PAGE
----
Paul
-I'm trying to imagine Bob Ross describing the process:
"...and we'll put a happy little malt over here. Yeah, that's nice...and now maybe a little yeast. However much is up to you, after all, it's your wash..."

[1] Garbage In = Garbage Out

#6 Jonathan Forester

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Posted 16 September 2008 - 06:02 AM

Chuck- Could you expand upon this last part? I am curious as to your definitions of distiller vs. still operator.

Jonathan

I am also concerned about compressing the definition of "distiller" into somebody who operates a still. A person who runs beer through a still isn't a distiller, that person is called a still operator. Every distillery has a still operator, but it's not the distiller.



#7 cowdery

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Posted 16 September 2008 - 05:37 PM

Chuck- Could you expand upon this last part? I am curious as to your definitions of distiller vs. still operator.

Jonathan


First, I'm talking about at the major American whiskey producers; Jim, Jack, et al.

Second, even before the title Master Distiller was in use, every distillery had a Distiller. Every distillery also had a Still Operator. They almost never were the same person. That continues to be the case.

Third, I'm talking about the beer still, which is a continuous column still. I can't say I've ever heard anyone talk about operating the doubler.

The Distiller usually is the manager or overseer of the whole distillery. He may or may not have responsibility for the warehouses but is responsible for grain acceptance, milling, mashing, yeast preparation, fermentation, distillation, and barrel entry, as well as overall quality control of the finished product. He is there supervising all of those stages every day. Today, some Master Distillers are primarily quality control, but there is someone, maybe called the plant manager, who has all of those day-to-day responsibilities.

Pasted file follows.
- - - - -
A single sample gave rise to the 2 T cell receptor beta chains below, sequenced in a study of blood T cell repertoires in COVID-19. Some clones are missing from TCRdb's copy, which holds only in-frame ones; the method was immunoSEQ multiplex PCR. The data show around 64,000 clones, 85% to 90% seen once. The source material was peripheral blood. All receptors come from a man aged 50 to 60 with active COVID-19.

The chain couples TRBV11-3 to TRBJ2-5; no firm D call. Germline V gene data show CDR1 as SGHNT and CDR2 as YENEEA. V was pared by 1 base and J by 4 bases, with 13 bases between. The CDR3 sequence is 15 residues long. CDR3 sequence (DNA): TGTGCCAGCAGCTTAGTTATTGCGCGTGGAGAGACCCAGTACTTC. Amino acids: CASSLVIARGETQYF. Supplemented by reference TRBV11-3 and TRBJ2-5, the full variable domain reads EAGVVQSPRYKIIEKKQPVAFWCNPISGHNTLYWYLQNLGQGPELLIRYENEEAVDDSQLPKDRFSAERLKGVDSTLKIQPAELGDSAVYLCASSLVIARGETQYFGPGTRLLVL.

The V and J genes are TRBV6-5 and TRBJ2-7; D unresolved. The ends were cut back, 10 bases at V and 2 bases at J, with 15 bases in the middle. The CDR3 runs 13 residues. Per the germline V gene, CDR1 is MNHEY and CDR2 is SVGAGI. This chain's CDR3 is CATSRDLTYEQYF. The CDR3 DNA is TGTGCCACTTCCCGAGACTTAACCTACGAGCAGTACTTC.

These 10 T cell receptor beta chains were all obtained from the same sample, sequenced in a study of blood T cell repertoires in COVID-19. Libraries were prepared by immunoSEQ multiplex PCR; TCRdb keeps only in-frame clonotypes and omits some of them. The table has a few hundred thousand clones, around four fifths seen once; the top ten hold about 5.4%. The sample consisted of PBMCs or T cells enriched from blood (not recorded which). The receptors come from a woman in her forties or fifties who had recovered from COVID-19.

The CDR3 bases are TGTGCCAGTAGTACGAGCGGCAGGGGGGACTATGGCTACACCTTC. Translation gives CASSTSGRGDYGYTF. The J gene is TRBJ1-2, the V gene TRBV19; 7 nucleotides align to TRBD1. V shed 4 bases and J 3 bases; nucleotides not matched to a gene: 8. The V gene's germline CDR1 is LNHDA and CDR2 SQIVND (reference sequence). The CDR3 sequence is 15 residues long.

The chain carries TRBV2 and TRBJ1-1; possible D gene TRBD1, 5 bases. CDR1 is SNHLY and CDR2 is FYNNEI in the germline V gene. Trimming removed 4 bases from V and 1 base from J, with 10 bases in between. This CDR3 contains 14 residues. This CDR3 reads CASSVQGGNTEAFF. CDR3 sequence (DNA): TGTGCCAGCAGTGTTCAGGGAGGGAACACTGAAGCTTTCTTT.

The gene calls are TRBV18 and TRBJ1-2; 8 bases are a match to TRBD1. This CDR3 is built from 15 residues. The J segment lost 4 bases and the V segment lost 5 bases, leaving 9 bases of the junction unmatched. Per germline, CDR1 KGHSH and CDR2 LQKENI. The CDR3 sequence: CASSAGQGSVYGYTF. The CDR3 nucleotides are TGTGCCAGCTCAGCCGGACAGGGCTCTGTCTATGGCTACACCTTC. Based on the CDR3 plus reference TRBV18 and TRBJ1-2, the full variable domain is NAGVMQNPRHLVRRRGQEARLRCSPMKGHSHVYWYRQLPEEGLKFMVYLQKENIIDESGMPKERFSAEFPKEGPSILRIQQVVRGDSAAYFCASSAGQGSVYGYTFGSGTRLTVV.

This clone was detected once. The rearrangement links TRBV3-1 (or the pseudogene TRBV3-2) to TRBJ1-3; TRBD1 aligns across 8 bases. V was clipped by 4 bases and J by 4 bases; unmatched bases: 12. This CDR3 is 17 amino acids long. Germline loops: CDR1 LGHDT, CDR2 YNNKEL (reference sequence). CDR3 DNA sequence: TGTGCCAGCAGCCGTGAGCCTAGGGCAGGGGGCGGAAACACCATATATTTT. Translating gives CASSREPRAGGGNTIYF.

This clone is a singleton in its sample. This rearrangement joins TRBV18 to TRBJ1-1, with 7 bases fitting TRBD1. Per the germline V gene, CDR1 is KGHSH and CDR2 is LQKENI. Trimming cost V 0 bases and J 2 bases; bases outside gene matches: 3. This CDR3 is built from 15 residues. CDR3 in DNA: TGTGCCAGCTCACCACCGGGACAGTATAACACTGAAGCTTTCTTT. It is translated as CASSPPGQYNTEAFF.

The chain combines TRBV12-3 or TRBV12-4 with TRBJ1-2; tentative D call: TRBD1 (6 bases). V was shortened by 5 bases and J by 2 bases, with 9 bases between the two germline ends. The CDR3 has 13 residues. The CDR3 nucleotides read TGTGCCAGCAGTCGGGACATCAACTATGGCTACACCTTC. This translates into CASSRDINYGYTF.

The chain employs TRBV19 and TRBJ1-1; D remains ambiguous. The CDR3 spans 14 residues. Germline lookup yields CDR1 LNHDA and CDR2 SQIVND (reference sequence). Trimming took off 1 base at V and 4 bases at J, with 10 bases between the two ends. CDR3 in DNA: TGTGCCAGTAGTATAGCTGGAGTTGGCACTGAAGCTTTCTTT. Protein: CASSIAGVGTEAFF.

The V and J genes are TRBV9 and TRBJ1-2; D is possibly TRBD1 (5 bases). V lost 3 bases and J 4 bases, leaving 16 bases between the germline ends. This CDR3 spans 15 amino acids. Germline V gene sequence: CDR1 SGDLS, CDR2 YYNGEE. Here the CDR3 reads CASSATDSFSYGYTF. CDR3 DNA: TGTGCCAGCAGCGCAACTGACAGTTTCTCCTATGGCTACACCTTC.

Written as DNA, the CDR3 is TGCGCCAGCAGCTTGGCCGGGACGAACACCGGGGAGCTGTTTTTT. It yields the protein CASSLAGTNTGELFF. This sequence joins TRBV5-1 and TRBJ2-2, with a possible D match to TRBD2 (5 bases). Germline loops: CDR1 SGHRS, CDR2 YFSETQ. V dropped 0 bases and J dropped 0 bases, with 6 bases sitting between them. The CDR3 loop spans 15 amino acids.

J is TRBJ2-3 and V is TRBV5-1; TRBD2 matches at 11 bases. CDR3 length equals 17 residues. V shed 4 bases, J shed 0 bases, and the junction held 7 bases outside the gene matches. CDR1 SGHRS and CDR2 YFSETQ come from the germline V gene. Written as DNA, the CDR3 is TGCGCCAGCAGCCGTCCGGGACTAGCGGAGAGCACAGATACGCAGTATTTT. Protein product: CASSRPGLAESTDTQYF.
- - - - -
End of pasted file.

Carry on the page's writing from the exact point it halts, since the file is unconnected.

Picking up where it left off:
The Still Operator is a hand who operates the still. He starts it up, monitors it while it runs, makes periodic adjustments, and then shuts it down at the end of the run. At some distilleries (e.g., Wild Turkey), the still operator sits or stands next to the still, monitoring its gauges, listening to and feeling its rhythms, and adjusting its valves. At others (e.g. Heaven Hill), the still operator sits at a control panel in a nearby control room.

Lots of distilleries have had the same still operator or operators for decades. I've never heard of a still operator becoming a distiller.

#8 Gwydion Stone

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Posted 16 September 2008 - 09:34 PM

It seems to me that in many cases here, the Distiller(s) and the still operator(s) are often one and the same. If you're the only guy doing the distilling in your plant, I don't see the point in having to call yourself a "still operator" until you can have someone work under you with that title, while you become a non-distilling Distiller.

Most of this discussion has focused so intently on making whiskey, vodka—and to a lesser degree, rum and brandy—as end products, as if those are the only products which qualify someone to call themselves a distiller. I'd like to get a clear idea of where you stand on products like gin, aquavit, liqueurs and absinthe. I'm an absinthe distiller, so I'll use it as an example.

The time-honored and traditional absinthe making process is: